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PostPosted: Thu Oct 27, 2011 2:50 pm 
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Joined: Wed Feb 23, 2011 6:00 am
Posts: 91
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Location: South Kakilaki
I thought I would add a new thread here about my monocoque fuel tank issues. You may have read a bit about this problem last year when I went to Carlisle and the tank decided to finally give the last heave ho. Forgive me if you all know about monocoques but for those that do not, the monocoque is a unique type of Manx for a number of design details. My problem results from the ethanol that has been added and now is being increased voluminously in our gas supply. The fuel tank is molded as one with the body...so it is actually a sump where the back seat area is on manxes. It was then covered with a lid which is was laminated plywood and fiberglass. The theory was to have as much weight over the rear drive wheels as possible. When I first restored it, I used a military fuel tank sealant called AC236. It is impervious to jet fuel, diesel, gasoline...you name it. It is, I have found, not impervious to alcohol. Over time, the alcohol has softened and eaten through the sealant and has eaten the gelcoat and is now seeping through the glass matte. This is a problem.
Another monocoque owner solved this by having a mold made of his original fuel tank cover, cutting the old lid off, molding a new lid and inserting an aluminum tank (custom fit) into the sump. The "new" lid was then replaced. Sadly, the lid mold has disappeared. 


Unfortunately, my tank lid is deformed from the alcohol so making a mold of it is not an option. My only option at this time is to find another monocoque and have a mold made of the tank lid. I do not want to make a reproduction lid since it would not be original (as designed by Bruce). 


I began by removing the fuel cap flange and started to scrape the paint off of the lid. The color underneath is a polyester primer (made by Omni) which I applied when I repainted the manx 12 years ago. As I am scraping the paint away, the paint actually smells like gasoline...that tells you how much that glass has soaked in the gas. I am hoping to remove the polyester primer and sand/buff out the original gel coat on the lid to keep for reference. The person that did the other monocoque told me he had to chisel and destroy the old lid on the other car....I am hoping to maintain as much of the lid in one piece as possible. 


I am not sure how often I will post to this forum but wanted to get this out there for people to check it out.


Chris


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PostPosted: Thu Oct 27, 2011 2:52 pm 
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Joined: Wed Feb 23, 2011 6:00 am
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Location: South Kakilaki
I had tried to attach images but they did not attach for some reason.

I am trying again..
ImageImageImageImageImage



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PostPosted: Thu Oct 27, 2011 3:39 pm 
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Joined: Tue Mar 30, 2010 5:00 am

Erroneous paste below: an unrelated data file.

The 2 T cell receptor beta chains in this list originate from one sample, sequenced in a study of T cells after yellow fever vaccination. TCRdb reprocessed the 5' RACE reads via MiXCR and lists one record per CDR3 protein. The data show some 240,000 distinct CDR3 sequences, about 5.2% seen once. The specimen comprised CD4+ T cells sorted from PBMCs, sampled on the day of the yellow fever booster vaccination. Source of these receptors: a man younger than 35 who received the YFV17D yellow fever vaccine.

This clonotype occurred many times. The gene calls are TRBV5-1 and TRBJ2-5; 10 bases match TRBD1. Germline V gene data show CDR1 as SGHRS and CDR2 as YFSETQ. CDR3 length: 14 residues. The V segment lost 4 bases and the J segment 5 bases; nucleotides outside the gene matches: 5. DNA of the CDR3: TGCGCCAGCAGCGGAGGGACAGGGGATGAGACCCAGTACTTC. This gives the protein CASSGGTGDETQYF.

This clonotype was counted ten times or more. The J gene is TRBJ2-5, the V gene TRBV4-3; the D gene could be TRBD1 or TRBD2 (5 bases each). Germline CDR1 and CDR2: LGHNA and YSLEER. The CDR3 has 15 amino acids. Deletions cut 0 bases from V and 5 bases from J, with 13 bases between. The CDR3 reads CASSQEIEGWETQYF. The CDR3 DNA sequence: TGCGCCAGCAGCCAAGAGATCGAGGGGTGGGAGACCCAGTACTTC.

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Location: Ventura, CA
Just a thought... Sprint cars & most other types of race cars, use a fuel cell & there are several different styles.
There are a couple different fuel cell companies, that make a bladder that goes inside & fits the shape your fuel cell. The flexable material (it looks like rubber) they use, withstands alcohols in particular, so even if you had to run a 100%, it would survive. The biggest problem would be making a template of the inside of the Monocoque's fuel tank. The next problem is the bladders are quite expensive.
The last bladder I helped design was for a West Coast Super Modified & as I recall it was actually made back East somewhere & cost around $500.00, but that was around 15 years ago.
You might try Googling "fuel cell bladders" or contact a race shop that carries sprint car stuff.

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Michael Cates
ManxManiac
#958
Ventura, CA
Original Meyers Manx "Xena"
M1609C8S22


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PostPosted: Thu Oct 27, 2011 6:46 pm 
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Joined: Wed Feb 23, 2011 6:00 am
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Location: South Kakilaki
Yes, that is an option to consider however I have not been able to find anyone that could make a bladder that would fit into the hole and expand into the two sumps on either side of the transmission. The trouble has been with the number of seams required to make the bladder conform to the inside shape. The more seams, the tougher the bladder becomes to compress and fit.

At your prompting, I began another search to see if there are any major improvements or options out there.


I will let you all know how it transpires.


Chris





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PostPosted: Thu Oct 27, 2011 9:07 pm 
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Joined: Thu Mar 11, 2010 6:00 am
Posts: 320
Location: Vernon, CT